Real Madrid still have their best players and got Martin Ødegaard back from loan, but will have to ask more from Eden Hazard, who had a disappointing season and will look to improve. With so many young players coming through, Madrid look a bit rejuvenated and will have a squad to back up their pre-season credentials.
Real Sociedad were one of the best teams before lockdown last year. After that, they lost their Champions League place after a winless run in June and never looked like the team they once were. Having lost Martin Ødegaard, who enjoyed his time at Anoeta and will now go back to Madrid, they replaced the young attacking midfielder with David Silva’s wise feet.
Real Sociedad’s loss will be Real Madrid’s win | Photo by David Ramos via Getty Images
Real Sociedad’s young stars will have to do better in the most stressful moments of the season and not break down as they did last year. Mikel Oyarzabal, Alexander Isak, Álex Remiro or Mikel Merino have to get it right this time and qualify for the Champions League.
Real Valladolid have had two bizarre terms in La Liga. After not doing badly at all, their form starts decreasing, and they get strapped to the relegation dogfight. They then, by the skin of their teeth, survive and go again next year. This year will surely be more challenging for Sergio González’s team, and they have to be more careful if they do not want to join the others to Segunda.
They have added some decent players such as Bruno González, Fabián Orellana and Shon Weissman, who comes from an insane goalscoring season in Austria, and they look to have prepared better for the challenge ahead.
Sevilla have been the second most active Spanish side in the summer window and have had a blinder of a transfer market. While they lost Éver Banega to the Saudi League, they replaced him. First, with Óscar Rodríguez signing from Real Madrid for 15 million Euros. Then with club icon Ivan Rakitić returning to the Sánchez Pizjuán after he left to Barcelona in 2014.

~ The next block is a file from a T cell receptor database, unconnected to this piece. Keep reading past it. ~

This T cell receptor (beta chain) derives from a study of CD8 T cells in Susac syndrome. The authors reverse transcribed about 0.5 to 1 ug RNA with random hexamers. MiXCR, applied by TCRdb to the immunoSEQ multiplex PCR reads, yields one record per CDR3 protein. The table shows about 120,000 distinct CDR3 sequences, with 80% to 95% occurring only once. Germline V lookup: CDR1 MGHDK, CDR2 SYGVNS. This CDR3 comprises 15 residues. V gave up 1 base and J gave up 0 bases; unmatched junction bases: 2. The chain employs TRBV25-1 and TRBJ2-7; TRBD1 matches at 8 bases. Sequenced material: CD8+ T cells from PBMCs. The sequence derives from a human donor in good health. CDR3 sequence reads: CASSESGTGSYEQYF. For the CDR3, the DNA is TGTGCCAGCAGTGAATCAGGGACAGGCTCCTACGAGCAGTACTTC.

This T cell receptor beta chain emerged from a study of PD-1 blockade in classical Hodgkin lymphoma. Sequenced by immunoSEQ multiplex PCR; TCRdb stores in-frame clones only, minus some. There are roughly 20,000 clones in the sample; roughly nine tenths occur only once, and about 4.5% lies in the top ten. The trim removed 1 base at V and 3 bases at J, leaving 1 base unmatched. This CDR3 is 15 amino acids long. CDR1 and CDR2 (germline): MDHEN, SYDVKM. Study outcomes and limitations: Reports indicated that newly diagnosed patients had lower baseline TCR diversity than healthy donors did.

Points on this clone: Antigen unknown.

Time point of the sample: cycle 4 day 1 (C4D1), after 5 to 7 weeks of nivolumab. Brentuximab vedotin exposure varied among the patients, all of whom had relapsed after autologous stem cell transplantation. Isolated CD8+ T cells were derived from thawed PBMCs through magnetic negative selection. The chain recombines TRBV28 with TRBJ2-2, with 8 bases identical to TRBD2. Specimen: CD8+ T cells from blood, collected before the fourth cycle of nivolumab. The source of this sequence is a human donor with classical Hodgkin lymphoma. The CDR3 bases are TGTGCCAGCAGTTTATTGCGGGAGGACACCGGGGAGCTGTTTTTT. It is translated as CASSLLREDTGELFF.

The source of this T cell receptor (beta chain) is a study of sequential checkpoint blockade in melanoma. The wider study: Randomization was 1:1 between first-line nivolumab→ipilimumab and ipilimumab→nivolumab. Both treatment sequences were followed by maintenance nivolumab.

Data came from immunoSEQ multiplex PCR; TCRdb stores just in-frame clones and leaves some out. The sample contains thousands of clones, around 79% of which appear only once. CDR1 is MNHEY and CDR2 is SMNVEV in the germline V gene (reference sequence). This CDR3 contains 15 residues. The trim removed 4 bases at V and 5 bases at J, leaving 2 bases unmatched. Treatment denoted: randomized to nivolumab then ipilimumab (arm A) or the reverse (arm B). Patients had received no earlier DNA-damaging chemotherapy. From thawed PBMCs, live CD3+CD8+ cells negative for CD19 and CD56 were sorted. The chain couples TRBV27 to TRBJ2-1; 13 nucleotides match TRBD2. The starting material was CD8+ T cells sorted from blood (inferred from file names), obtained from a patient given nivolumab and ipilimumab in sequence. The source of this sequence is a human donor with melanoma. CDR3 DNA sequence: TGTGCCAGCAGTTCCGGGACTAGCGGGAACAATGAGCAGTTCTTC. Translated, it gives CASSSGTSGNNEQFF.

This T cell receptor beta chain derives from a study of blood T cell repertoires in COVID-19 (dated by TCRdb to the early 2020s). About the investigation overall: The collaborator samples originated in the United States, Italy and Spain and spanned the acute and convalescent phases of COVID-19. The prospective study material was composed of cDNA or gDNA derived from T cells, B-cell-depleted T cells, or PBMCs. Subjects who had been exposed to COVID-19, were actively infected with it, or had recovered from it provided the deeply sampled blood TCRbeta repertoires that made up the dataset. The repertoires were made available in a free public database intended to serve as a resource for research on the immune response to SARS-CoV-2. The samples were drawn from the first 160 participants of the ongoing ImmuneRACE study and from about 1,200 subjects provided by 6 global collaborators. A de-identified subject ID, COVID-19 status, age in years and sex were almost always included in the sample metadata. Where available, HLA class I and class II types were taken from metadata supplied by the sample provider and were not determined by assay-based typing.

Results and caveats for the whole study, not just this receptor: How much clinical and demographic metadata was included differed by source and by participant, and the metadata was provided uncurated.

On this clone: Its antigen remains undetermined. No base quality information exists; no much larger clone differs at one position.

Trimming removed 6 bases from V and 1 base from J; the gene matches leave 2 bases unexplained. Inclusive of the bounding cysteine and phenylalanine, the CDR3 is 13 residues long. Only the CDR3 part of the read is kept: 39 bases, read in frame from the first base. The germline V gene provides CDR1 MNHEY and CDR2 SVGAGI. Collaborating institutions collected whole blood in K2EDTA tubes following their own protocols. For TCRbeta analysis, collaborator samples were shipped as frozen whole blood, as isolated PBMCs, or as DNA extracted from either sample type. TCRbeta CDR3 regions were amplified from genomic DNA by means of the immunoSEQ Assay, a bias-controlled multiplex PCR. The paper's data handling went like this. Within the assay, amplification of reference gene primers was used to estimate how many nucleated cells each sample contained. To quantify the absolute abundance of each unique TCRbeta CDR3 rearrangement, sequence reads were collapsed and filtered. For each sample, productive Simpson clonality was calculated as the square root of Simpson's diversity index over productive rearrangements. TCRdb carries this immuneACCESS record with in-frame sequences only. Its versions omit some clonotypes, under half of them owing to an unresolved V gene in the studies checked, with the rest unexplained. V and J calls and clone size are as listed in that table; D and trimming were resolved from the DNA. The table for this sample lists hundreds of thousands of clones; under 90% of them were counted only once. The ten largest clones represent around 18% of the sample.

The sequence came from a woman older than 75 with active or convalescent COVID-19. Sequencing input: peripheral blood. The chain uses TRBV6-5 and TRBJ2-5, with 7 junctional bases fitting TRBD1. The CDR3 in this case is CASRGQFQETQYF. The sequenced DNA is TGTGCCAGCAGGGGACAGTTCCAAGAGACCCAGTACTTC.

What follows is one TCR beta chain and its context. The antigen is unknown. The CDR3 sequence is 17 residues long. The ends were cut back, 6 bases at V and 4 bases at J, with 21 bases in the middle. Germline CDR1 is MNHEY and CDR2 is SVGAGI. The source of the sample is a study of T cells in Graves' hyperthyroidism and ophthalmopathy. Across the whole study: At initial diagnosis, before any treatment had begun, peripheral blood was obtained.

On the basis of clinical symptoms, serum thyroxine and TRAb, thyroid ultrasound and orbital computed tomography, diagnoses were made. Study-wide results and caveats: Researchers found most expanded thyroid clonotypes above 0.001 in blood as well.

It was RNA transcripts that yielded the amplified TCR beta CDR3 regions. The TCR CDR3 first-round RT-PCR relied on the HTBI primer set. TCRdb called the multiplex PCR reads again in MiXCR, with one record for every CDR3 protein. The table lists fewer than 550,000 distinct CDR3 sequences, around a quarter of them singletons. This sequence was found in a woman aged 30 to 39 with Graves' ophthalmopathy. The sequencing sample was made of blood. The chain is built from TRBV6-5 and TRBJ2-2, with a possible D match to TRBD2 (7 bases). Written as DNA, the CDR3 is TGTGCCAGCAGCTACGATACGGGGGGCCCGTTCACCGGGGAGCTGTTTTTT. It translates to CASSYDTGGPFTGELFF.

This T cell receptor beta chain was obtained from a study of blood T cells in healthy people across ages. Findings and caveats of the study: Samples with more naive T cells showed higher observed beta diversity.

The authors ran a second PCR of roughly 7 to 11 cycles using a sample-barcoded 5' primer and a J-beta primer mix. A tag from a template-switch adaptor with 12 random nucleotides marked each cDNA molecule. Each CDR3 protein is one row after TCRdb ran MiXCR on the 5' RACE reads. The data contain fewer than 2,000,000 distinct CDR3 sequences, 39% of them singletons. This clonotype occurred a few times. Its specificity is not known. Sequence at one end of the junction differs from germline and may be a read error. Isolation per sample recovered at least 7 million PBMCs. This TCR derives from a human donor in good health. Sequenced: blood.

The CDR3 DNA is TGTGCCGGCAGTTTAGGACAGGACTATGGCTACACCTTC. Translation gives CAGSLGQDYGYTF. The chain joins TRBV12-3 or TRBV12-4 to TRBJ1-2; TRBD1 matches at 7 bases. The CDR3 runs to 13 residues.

The Sevillans come from a superb Europa League title and finished fourth in the league, with no real headache this time around. They look so much stronger than a few years ago and will definitely want to keep this good vibe around the club. If Julen Lopetegui’s side keeps its solidity and strength they may be able to qualify for the Champions League again.
From one of the feel-good stories of the window to probably the most badly-run club in the whole league. Peter Lim quite literally killed Valencia this year after sacking Marcelino in September 2019. Albert Celades couldn’t steady the ship and got sacked too. Now, Javi Gracia will have to deal with a squad deprived of club legend Dani Parejo, who was let go for free to Villarreal, Francis Coquelin, also to Villarreal, Rodrigo Moreno, to Leeds United and Ferran Torres, to Manchester City. Dani Parejo’s tears when he left the club were matched by the fans’, who are forced to watch their beloved Valencia, champions of Spain at the beginning of the century, go into self-destruction for no apparent reason.
“I have felt hurt and sad by the situation for two days. I have always said that my intention was to retire at Valencia“Dani Parejo, former Valencia captain after he had to move to Villarreal
Valencia’s story will forever be one of the saddest in Spanish football history and hopefully, once Lim leaves, Los Ches will have something to cheer for again. Until then, the fans have to keep supporting their team.